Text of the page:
Focal Point: Art 180 residency connects students with working artists

As they head back to high school, a group of art students from around Richmond are feeling more confident about their skills following an eight-week summer program at a local nonprofit.

“The reason that art is that magic special sauce is that you can add it to other curriculums that bring it alive — because the subject matter of art is always yourself, you know. And that’s always highly, highly relevant no matter who you are,” said Barry O’Keefe, a teacher at the Atlas Artist Residency program. The program is run by Art 180, which offers art programs and events for young people and the community.

The students, who were selected from a pool of more than 70 applicants, received a stipend and free art supplies and worked alongside two mentors and their peers. The program, which was held at the Atlas Gallery, helps to build lasting relationships among the young artists as they collaborate with each other and hone their craft.

“What I’ve come to really appreciate that I find different than just being in a setting with a teacher is that it feels more like an equal playing field,” said Hannah Gallagher, a senior at Thomas Jefferson High School. “There’s very much a reason for the word … ‘mentors,’ instead of teachers, because they’re there to guide you. They push me in a direction to really challenge myself but also didn’t push me away from the ideas or values that I hold very strongly in my art.”

Gallagher, who focuses on digital art and realism in painting and drawing, worked on a self-portrait.

“I always had such a draw to the face, specifically the eye, because it conveys so much emotion,” she said, carefully filling in a pupil on her canvas.

Gallagher said she planned to add yellow hands to her self-portrait.

O’Keefe said the program includes morning meditation, daily self-portraits and self-reflective writing in journals.

“We’ve done a lot of journaling and trying to understand the images from our memory, almost as works of art in waiting,” he said. “In sharing that, I think we’ve gained windows into each other that are unusual to find in a classroom setting.”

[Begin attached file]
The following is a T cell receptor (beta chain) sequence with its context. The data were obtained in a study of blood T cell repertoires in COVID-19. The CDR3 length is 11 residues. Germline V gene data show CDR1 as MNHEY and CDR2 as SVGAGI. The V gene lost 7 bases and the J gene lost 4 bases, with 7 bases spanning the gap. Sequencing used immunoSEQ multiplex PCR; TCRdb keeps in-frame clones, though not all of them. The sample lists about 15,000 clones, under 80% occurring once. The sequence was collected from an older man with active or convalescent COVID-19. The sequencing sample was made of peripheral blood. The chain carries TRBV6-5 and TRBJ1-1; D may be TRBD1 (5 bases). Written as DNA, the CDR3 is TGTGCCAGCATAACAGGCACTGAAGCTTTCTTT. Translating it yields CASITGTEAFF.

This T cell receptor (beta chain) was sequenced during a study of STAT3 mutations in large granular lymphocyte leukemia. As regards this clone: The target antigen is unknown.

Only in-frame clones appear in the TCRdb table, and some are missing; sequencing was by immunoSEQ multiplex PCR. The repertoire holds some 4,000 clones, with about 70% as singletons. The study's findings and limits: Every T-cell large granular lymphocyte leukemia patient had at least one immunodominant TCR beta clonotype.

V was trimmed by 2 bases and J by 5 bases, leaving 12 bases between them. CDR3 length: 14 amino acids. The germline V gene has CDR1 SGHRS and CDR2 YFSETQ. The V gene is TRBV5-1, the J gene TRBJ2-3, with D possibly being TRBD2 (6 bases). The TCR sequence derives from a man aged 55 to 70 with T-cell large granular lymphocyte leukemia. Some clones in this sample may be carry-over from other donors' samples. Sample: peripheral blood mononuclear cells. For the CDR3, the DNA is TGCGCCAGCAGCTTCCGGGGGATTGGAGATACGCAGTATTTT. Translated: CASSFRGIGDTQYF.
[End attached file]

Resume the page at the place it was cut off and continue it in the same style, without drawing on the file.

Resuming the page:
Student artist Niyah McGee-Hawkins, who is homeschooled, said the meditation and journaling was “a cool addition to the drawing and creativity, to kind of step back and figure out where your mind’s at, so you can be more open and creative.”

She added, “Everyone here is very open and very creative, and very kind in helping guide us through this part of our lives.”

McGee-Hawkins said the program helped her become “more comfortable with trying new things and just drawing myself.”

Alliannah Hamilton, an assistant art teacher, said her job is to facilitate student’s growth.

“I am here to share my wisdom and help problem-solve and develop artistic character and development, helping with artists’ development for these students who want to be artists,” she said.

As a busy high school senior, McGee said, “Art gives me a chance to step back from what’s going on all around me and helped me stay more focused. So, when the outside things in the world like are really stressful and do get, you know, very overwhelmed. It’s just art. It’s just a great way to step back and slow down.”

Gallagher looked around the studio as the nine other student-artists worked on their self-portraits.

“It’s such a community in this space,” she said. “And I’ve grown to appreciate all of them, and everyone so much and [I’m] quite sad to let it go.”

At the end of the program, Art 180 hosted “Bloom” — a First Fridays show inviting students, their mentors and others to exhibit work and share their thoughts on the program.

“I’m very excited in the sense that this is one of the first shows where I’ve been able to show my art on a very big scale,” Gallagher said. “There’s a kind of this joy that I have, of inviting all my friends and family to be able to show them a side of myself that I don’t often present.”

McGee-Hawkins shared that sense of enthusiasm.

“It’s public, and I’ve never done an exhibition or anything like that before,” she said “I think having other people interested in what I’m doing is going to be really great.”

O’Keefe said exhibiting and sharing their work is an important part of the students’ artistic and personal growth.

“To have your art seen, especially art that’s personal, is to be seen yourself,” he said. “Art is communication. If we can succeed at communicating, then we are not alone. And so, you know, the deeper a thing you can communicate successfully, the less alone you are.”

VPM News Focal Point returns to VPM PBS on Thursdays at 8 p.m.

Oh hi there 👋
It’s nice to meet you.

Sign up to receive awesome content in your inbox, everyday.

We don’t spam! Read our [link]privacy policy[/link] for more info.